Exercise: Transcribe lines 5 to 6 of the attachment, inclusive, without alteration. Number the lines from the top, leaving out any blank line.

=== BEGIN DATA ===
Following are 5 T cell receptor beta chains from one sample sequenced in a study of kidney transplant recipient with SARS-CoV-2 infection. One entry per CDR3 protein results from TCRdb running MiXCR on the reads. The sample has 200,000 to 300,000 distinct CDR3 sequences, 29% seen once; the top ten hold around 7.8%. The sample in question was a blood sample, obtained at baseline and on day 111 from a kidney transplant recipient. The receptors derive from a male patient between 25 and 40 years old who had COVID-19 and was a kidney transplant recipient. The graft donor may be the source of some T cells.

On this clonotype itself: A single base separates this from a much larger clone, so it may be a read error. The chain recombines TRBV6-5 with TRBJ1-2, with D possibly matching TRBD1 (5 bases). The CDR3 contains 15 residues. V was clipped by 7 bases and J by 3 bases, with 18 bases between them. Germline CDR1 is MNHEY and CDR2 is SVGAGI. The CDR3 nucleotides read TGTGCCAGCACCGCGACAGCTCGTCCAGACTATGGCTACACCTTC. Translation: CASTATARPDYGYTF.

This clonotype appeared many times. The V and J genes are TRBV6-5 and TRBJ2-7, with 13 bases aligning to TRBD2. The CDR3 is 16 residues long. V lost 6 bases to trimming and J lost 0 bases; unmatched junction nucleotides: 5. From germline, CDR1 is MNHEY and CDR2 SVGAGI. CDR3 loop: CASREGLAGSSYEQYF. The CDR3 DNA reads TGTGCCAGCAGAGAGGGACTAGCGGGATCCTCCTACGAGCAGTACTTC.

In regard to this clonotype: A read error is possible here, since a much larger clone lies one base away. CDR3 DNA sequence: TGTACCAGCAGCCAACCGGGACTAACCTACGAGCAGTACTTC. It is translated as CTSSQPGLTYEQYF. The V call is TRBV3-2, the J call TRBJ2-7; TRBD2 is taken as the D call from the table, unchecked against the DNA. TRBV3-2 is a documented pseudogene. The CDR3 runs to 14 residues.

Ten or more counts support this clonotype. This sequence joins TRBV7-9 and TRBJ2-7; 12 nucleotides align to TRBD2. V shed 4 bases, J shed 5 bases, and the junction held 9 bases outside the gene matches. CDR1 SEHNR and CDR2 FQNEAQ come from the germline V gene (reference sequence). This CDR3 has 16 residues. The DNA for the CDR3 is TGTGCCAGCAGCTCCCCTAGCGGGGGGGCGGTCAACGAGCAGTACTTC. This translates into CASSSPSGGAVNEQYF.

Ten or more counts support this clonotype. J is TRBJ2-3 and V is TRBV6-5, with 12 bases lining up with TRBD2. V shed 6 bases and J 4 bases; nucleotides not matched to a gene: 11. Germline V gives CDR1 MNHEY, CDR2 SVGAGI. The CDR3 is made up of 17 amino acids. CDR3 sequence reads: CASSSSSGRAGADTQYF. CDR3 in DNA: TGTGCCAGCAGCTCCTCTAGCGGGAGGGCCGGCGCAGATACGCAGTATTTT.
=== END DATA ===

Ten or more counts support this clonotype. This sequence joins TRBV7-9 and TRBJ2-7; 12 nucleotides align to TRBD2. V shed 4 bases, J shed 5 bases, and the junction held 9 bases outside the gene matches. CDR1 SEHNR and CDR2 FQNEAQ come from the germline V gene (reference sequence). This CDR3 has 16 residues. The DNA for the CDR3 is TGTGCCAGCAGCTCCCCTAGCGGGGGGGCGGTCAACGAGCAGTACTTC. This translates into CASSSPSGGAVNEQYF.

Ten or more counts support this clonotype. J is TRBJ2-3 and V is TRBV6-5, with 12 bases lining up with TRBD2. V shed 6 bases and J 4 bases; nucleotides not matched to a gene: 11. Germline V gives CDR1 MNHEY, CDR2 SVGAGI. The CDR3 is made up of 17 amino acids. CDR3 sequence reads: CASSSSSGRAGADTQYF. CDR3 in DNA: TGTGCCAGCAGCTCCTCTAGCGGGAGGGCCGGCGCAGATACGCAGTATTTT.